Congressman John Delaney, MD 6th District http://delaney.house.gov/contact/email-me 202-225-2721
Contact your Senator’s office to thank them for their support, and encourage them to again sponsor a Senate bill to designate Appalachian Forest National Heritage Area. Encourage them to also support a bill to establish a National Heritage Area Program.
Sen. Joe Manchin http://www.manchin.senate.gov/public/index.cfm/contact 202-224-3954
Sen. Shelley Moore Capito http://www.capito.senate.gov/content/contact-shelley 202-224-6472
Sen. Ben Cardin http://www.cardin.senate.gov/contact/ 202-224-4524
Sen. Barbara Mikulski http://www.mikulski.senate.gov/contact/ 202-224-4654
Please drop an email to firstname.lastname@example.org to let us know the contacts you’ve made, and if you get a response.
Write AFHA Support Letter
You or your organization can show your support by sending a support letter or resolution directly to AFHA. Then we can share it with our representatives to show our widespread support. If you previously wrote a letter, you can write a new one that indicates renewed support, or discusses progress that AFHA has made since our initial round of letters in 2004 – 2006. We also are seeking letters that support the National Heritage Area Program and passage of a NHA Program Bill. Success with this bill will make passage of the AFNHA bill much more likely. For general support letter or resolution, please include the following sentiments: I/we support National Heritage Area designation for the Appalachian Forest Heritage Area
Also acceptable, although not as strong a statement, is: I/we support national recognition of the significance of our forest region (or of our forest heritage assets.)
Address it to: Appalachian Forest Heritage Area Board, PO Box 1206, Elkins WV 26241
If you email it, pdf is preferred with an original signature.
Send to email@example.com
Letter content, samples, talking points:
The letter can talk about your own organization if you want, and how AFHA has benefited or will benefit your work. It can include ways you expect to be involved or support AFHA. Some additional talking points follow – just pick what applies to you, and feel free to rephrase it if you want. The letter can be short (preferably keep to one page) – but best in your own words. It doesn’t matter so much what you say, but more that fact that you have made the effort to write.
Talking Points – AFHA:
Talking Points – NHA Program Bill:
Sample organizational letters can be found at the AFHA website.
Sample organization letter
ys you expect to be involved or support AFHA. Some additional talking points follow – just pick what applies to you, and feel free to rephrase it if you want. The letter can be short (preferably keep to one page) – but best in your own words. It doesn’t matter so much what you say, but more that fact that you have made the effort to write.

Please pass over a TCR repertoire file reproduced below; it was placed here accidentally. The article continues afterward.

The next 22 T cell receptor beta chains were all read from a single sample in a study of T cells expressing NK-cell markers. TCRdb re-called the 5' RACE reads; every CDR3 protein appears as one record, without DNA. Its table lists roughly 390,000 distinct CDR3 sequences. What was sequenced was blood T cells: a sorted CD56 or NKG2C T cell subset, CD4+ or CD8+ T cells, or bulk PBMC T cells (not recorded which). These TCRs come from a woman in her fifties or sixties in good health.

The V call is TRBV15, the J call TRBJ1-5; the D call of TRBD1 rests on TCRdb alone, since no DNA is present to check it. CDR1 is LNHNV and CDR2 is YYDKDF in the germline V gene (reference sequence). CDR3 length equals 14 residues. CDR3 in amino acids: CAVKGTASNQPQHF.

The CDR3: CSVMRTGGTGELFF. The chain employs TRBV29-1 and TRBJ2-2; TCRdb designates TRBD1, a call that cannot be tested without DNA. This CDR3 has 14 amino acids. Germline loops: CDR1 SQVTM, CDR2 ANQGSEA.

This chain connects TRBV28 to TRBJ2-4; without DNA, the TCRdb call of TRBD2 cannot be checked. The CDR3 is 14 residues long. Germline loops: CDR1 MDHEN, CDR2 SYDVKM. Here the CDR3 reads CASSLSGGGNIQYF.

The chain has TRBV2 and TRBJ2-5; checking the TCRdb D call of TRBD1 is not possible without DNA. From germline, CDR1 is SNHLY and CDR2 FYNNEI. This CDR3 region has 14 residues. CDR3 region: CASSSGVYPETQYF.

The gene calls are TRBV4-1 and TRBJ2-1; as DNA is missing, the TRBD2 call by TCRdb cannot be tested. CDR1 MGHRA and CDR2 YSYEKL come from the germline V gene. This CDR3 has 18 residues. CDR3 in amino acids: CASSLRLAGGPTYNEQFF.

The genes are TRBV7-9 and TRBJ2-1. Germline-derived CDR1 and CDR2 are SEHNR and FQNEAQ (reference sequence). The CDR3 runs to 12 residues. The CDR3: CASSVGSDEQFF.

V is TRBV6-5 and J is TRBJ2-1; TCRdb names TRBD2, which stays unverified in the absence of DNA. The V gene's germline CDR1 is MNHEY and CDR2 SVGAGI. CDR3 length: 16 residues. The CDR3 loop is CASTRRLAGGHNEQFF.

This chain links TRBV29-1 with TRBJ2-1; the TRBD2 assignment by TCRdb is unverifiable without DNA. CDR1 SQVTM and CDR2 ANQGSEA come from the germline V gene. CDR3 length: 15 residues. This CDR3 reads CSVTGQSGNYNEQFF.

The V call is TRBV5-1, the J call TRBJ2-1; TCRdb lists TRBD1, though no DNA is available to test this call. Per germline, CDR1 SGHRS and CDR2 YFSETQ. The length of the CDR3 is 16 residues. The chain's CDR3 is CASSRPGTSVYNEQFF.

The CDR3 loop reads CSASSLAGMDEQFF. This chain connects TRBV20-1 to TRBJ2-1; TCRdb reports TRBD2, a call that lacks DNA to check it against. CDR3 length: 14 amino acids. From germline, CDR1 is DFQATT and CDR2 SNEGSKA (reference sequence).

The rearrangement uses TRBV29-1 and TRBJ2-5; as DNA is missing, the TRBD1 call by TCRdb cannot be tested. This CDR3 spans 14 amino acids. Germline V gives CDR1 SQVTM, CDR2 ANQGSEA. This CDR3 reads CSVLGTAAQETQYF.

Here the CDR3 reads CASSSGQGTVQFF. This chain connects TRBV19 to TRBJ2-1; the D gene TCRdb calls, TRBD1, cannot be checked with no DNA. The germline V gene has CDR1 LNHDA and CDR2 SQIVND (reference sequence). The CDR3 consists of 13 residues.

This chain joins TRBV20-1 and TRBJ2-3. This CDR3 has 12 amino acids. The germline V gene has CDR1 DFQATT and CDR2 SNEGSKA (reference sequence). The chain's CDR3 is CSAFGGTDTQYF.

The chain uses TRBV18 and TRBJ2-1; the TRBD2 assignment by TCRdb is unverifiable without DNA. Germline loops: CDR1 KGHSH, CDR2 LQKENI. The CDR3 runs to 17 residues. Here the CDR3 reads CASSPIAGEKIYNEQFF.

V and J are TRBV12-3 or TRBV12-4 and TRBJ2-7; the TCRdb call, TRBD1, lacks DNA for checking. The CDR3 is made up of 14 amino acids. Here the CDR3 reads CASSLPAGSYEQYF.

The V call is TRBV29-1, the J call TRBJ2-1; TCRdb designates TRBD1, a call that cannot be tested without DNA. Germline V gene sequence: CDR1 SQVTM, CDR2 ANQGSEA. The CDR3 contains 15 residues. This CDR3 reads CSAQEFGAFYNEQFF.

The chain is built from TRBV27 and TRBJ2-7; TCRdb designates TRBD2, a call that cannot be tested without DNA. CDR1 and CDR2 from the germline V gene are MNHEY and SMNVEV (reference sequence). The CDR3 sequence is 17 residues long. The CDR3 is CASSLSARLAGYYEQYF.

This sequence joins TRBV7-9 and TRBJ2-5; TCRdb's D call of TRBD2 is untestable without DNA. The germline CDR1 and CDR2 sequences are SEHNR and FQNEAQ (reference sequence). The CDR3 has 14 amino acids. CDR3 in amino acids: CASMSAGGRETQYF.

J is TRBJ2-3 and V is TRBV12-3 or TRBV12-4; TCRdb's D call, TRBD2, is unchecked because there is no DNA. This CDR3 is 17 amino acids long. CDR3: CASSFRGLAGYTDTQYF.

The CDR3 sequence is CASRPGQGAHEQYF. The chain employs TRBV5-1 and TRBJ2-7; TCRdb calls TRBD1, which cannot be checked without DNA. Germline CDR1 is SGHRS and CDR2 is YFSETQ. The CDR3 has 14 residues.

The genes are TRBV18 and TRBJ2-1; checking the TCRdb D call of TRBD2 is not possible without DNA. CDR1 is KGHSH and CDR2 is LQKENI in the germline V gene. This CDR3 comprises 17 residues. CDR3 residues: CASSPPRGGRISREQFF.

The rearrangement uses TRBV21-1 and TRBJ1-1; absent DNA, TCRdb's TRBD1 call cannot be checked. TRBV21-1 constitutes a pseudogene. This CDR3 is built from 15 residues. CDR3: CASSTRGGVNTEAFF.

A bill to designate the Appalachian Forest National Heritage Area was introduced in the U.S. House of Representatives on February 3. HR 693 was introduced by Congressman David McKinley (WV-1) with co-sponsorship from Congressmen Evan Jenkins (WV-3), Alex Mooney (WV-2) and John Delaney (MD-6). The area is made up of 18 counties in the Appalachian highlands that reach into all three West Virginia districts and western Maryland.
Designation as a National Heritage Area will bring recognition of the national significance of the area, marketing and technical assistance from the National Park Service, and potential matching funds for Heritage Area local projects. There are currently 49 National Heritage Areas across the country, each designated by Congress as places where natural, cultural and historic resources combine to form a cohesive, nationally important landscape. National Heritage Areas provide a grassroots, community-driven approach to heritage conservation and economic development.
“West Virginia’s abundant natural resources include its scenic landscapes, forests, touring areas, historic sites, and fishing and hunting spaces,” said Congressman McKinley. “The Heritage Area designation will recognize these unique places while ensuring the local community has control and safe and productive use can continue. This legislation addresses the concerns of many in West Virginia and throughout the region and we will continue to build support for it.”
Appalachian Forest Heritage Area has been working for more than twelve years to recognize, improve, and promote the forest heritage of the highlands of West Virginia and western Maryland. “Our accomplishments include wide-ranging partnerships, conservation improvements, heritage tourism development, and interpretation about our forest heritage,” said Phyllis Baxter, Executive Director. “We are thrilled that our Congressmen sponsored this bill to bring national recognition of our forest heritage and more opportunities for our communities.”